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Ohio Voting: Secretary Of State Refuses To Expand Weekend Voting Until Appeals Court Rules

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Ohio Secretary of State Jon Husted campaigning in 2010. (AP Photo/Jay LaPrete)
Ohio Secretary of State Jon Husted campaigning in 2010. (AP Photo/Jay LaPrete)

Ohio Secretary of State Jon Husted announced Tuesday that the state would not comply with a court ruling and restore early voting in the final weekend before the election until an appellate court rules on the matter.

"Announcing new hours before the court case reaches final resolution will only serve to confuse voters and conflict with the standard of uniformity," Husted, a Republican, wrote in a memo. "Therefore, there is no valid reason for my office or the county boards of elections to set hours for in-person absentee voting the last three days before the election at this time."

Obama For America and the national and state Democratic parties sued Husted to restore in-person voting to all voters in the final three days before the election, which a 2011 state law had restricted to members of the military and their families. A federal district court judge sided with their arguments and ordered an injunction against the law last Friday. State Attorney General Mike DeWine filed notice for an appeal of the ruling Tuesday.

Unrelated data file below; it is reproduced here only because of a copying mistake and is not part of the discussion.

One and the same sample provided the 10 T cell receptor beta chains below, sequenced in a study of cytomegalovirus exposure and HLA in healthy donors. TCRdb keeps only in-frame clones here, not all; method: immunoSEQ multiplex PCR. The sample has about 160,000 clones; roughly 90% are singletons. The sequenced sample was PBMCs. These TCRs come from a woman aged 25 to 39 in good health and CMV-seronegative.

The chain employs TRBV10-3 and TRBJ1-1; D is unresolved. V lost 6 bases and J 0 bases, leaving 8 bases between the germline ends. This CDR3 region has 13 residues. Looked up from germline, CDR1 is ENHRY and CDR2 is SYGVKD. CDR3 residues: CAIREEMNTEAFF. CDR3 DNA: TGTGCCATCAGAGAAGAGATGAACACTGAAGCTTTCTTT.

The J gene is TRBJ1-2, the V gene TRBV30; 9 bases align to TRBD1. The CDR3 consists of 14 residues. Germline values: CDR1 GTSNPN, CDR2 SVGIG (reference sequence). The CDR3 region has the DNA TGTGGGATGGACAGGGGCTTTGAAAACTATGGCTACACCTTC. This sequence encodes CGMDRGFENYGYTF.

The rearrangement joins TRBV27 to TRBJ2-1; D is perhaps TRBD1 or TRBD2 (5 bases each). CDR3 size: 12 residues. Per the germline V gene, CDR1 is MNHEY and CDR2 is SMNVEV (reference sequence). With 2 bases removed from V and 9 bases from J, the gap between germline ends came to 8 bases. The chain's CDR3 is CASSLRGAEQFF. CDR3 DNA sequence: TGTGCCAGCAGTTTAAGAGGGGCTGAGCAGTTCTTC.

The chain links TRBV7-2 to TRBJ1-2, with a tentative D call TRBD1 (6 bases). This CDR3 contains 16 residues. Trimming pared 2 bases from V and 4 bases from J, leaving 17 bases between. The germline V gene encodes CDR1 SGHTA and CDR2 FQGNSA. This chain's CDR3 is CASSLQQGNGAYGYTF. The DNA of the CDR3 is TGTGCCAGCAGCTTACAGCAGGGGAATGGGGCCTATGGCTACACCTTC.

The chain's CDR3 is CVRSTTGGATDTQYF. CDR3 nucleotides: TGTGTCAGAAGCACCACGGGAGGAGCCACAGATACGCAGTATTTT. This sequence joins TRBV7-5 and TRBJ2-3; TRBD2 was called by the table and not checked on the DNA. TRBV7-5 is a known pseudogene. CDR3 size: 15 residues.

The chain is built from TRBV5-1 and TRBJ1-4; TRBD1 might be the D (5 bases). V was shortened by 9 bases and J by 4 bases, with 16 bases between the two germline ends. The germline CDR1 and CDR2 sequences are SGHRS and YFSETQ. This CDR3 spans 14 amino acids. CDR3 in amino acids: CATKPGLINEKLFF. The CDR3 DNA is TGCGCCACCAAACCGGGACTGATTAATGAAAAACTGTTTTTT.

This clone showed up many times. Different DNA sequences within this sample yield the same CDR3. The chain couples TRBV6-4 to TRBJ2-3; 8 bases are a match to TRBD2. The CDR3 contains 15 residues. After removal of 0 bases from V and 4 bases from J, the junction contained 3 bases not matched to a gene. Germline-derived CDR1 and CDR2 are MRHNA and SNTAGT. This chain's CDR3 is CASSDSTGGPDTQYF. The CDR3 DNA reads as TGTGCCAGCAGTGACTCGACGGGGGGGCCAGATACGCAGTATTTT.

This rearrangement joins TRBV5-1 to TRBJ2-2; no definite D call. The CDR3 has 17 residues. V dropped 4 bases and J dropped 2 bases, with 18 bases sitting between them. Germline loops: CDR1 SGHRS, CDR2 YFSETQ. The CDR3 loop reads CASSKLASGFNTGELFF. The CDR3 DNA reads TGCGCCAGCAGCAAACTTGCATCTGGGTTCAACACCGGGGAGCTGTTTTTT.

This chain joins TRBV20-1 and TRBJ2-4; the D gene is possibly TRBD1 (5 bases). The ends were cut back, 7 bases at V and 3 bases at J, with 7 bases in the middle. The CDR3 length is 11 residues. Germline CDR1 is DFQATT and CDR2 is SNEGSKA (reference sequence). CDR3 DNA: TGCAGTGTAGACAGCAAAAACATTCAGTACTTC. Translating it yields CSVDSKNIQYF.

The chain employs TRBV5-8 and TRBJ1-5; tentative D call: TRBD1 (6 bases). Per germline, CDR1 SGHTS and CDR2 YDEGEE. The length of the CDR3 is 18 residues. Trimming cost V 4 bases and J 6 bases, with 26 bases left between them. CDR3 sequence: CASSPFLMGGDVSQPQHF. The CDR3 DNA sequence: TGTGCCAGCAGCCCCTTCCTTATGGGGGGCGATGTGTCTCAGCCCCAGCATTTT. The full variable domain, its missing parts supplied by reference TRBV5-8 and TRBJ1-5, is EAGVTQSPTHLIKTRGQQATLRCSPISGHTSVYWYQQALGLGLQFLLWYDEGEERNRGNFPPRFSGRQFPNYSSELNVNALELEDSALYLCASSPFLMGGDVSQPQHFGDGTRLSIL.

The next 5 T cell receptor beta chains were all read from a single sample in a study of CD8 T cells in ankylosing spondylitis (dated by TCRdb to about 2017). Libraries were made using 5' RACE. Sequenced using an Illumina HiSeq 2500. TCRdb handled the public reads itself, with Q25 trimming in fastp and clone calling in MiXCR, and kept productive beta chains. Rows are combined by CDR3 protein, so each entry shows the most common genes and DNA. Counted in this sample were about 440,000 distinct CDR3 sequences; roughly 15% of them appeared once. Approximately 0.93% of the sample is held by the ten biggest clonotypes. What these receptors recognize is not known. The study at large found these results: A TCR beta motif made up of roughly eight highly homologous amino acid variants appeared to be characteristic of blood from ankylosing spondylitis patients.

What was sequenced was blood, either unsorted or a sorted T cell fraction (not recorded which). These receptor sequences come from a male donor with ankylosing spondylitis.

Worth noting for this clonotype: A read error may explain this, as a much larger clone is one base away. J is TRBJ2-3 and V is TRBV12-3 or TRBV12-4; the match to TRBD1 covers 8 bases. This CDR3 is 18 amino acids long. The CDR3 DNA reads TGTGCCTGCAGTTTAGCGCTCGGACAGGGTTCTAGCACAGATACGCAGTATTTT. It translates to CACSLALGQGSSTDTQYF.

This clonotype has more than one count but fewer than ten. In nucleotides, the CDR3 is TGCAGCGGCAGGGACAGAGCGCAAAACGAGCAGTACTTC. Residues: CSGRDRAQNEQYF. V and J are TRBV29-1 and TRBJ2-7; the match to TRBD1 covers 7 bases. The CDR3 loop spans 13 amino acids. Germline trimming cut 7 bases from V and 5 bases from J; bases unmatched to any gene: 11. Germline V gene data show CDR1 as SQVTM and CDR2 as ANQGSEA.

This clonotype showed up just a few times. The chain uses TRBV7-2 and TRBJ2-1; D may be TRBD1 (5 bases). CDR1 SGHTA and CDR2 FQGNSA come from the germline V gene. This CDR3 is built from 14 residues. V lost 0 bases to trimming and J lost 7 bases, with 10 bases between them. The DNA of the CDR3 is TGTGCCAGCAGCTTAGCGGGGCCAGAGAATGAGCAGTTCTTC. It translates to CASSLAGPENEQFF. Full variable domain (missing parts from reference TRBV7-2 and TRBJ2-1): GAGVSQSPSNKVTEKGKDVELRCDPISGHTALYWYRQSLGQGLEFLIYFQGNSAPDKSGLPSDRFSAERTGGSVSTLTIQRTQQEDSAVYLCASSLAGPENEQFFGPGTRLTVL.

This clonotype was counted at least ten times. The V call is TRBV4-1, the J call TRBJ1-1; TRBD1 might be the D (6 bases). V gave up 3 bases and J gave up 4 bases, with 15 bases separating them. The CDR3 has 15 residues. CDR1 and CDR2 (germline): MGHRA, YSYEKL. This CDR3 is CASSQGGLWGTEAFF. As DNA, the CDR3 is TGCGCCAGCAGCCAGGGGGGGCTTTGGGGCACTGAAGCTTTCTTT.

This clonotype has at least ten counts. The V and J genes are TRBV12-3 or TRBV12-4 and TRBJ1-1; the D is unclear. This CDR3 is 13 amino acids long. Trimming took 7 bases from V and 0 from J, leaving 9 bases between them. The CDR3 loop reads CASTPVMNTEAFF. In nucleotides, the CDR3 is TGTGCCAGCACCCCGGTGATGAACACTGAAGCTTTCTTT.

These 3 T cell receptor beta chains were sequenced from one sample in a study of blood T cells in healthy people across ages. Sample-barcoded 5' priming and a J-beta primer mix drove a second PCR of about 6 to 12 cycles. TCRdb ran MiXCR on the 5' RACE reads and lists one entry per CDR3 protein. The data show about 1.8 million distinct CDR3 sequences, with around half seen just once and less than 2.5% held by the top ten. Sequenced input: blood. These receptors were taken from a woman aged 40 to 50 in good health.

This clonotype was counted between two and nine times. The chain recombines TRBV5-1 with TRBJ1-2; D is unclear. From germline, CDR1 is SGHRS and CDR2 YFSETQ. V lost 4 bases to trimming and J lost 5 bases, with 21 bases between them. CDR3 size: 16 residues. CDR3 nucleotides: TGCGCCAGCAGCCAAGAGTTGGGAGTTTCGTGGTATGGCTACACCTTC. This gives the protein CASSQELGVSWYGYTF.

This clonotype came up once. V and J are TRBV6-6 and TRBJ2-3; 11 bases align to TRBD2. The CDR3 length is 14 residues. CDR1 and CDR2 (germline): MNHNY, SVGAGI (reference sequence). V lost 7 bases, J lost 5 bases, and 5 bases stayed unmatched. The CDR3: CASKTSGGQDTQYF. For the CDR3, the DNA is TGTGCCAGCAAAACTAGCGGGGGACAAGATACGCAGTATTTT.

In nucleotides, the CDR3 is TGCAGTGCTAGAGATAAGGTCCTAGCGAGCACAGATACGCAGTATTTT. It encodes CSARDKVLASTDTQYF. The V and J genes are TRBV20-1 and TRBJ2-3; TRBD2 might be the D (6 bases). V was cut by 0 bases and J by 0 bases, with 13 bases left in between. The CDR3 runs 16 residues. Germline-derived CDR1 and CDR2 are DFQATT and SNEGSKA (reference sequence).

About 93,000 Ohioans voted in the final three days of the 2008 election, a disproportionate number of whom were black voters. A study by Northeast Ohio Voter Advocates found blacks accounted for 56 percent of all in-person early votes in Cuyahoga County, which includes Cleveland, while they accounted for 26 percent of votes overall. In Franklin County, which includes Columbus, African-Americans cast 31 percent of early votes and 21 percent of votes overall.

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